59% of Brits don’t know if their beauty therapist is qualified or insured
New research has revealed just under two thirds (59%) of Brits don’t know whether their chosen beauty professional visit is insured, or even qualified.
The research saw a database of 1,000 female beauty consumers surveyed as part of the launch of Salon Rated, a new platform from the founder of salon tools brand Navy Professional to help consumers in the UK find professional, qualified hair and beauty services.
The survey showed that, unsurprisingly, most consumers look to social media when looking for a new beauty professional, with 87% turning to Instagram and 48% relying on word of mouth when it comes to salon recommendations.
With the beauty industry lacking regulation, consumers should be doing some form of research before booking a treatment, but three fifths (60%) of those surveyed admitted they don’t know how to do background check on salons before making appointments.
A further 75% were not even aware of the lack of regulations in the industry, with no legal requirement or formal assessment needed to perform treatments like intimate waxes or facial treatments such as lash extensions and brow tinting.
Whilst licensing schemes and regulation for non-surgical treatments such as filler in both England and Scotland are underway, non-invasive treatments are currently not subject to any regulations.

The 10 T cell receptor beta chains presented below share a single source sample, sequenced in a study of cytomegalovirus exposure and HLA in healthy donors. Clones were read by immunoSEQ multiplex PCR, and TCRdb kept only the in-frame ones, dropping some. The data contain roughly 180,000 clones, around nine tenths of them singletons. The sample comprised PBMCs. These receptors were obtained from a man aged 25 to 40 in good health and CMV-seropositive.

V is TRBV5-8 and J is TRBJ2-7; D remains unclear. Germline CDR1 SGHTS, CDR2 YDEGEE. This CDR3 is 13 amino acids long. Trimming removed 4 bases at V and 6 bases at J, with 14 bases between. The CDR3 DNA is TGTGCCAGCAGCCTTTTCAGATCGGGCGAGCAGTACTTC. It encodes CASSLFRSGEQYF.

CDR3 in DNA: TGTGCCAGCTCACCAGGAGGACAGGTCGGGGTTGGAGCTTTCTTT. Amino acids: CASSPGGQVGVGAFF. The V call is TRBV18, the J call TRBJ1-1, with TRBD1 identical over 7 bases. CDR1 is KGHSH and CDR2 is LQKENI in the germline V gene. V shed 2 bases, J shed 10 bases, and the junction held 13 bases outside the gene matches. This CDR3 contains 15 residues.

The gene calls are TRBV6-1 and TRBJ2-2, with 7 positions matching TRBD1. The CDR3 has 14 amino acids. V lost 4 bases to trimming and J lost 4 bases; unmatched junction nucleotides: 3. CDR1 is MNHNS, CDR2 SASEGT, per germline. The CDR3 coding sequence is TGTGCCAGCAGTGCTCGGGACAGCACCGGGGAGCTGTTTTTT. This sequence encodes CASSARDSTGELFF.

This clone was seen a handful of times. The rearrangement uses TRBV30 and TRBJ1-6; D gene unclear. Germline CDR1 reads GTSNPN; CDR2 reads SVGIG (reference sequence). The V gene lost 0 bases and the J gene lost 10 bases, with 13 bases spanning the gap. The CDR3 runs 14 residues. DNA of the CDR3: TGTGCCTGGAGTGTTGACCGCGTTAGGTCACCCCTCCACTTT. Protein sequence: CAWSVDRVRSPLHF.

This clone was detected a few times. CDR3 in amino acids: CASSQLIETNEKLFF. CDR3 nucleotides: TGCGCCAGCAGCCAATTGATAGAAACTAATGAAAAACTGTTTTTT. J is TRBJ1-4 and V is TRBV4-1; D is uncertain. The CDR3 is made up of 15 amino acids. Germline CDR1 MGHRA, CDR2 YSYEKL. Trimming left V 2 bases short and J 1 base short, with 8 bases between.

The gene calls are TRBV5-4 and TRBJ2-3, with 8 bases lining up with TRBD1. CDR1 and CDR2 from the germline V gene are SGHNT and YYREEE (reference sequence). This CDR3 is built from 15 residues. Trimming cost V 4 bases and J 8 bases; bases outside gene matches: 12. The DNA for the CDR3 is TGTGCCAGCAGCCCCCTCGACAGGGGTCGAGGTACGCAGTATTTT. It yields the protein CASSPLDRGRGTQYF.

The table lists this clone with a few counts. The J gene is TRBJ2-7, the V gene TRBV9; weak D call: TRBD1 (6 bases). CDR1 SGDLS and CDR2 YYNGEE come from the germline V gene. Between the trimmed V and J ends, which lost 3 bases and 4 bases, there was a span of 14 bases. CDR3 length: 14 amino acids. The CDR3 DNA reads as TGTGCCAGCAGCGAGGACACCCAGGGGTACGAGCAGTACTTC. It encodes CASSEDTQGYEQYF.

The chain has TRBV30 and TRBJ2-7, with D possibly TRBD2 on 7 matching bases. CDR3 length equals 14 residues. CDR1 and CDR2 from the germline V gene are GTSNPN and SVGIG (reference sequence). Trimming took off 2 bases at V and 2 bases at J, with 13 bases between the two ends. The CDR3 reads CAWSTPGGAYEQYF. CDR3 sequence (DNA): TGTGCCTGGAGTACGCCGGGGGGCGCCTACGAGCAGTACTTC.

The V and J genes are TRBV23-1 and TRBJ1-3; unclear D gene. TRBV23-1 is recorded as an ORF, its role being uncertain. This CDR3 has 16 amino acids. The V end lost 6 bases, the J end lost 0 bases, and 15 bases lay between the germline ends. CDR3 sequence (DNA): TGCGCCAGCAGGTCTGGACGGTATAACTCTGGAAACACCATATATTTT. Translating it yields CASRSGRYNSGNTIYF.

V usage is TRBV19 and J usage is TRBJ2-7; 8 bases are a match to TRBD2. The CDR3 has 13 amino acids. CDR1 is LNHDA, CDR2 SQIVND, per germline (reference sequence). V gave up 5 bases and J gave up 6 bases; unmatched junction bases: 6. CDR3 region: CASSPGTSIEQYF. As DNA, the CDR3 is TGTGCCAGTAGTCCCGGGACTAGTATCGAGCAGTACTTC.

New licensing is expected to come into place in 2023, with the Joint Council for Cosmetic Practitioners revealing in September that the scheme is likely to include high street cosmetic treatments, which can cause serious harm when not carried out correctly or in a safe environment, such as laser and chemical peels.
Those surveyed also admitted to having no idea what products their beauty professionals use (63%), and almost half (43%) have never received any type of aftercare advice from their salon after having a treatment.
Salon Rated and Navy Professional founder Rebecca Crawforth said, “It’s easy to see how people make assumptions around qualifications in the beauty industry as so many people are unaware of the lack of regulations.
“Unfortunately, cutting corners and using cheap, damaging products has become the norm for some salons in the UK, giving the industry a bad name… We want to help consumers to have peace of mind that they are in safe hands whilst attending their appointment, as client care and safety should be paramount when performing treatments.”
What do you think of the stats? Let us know in the comments…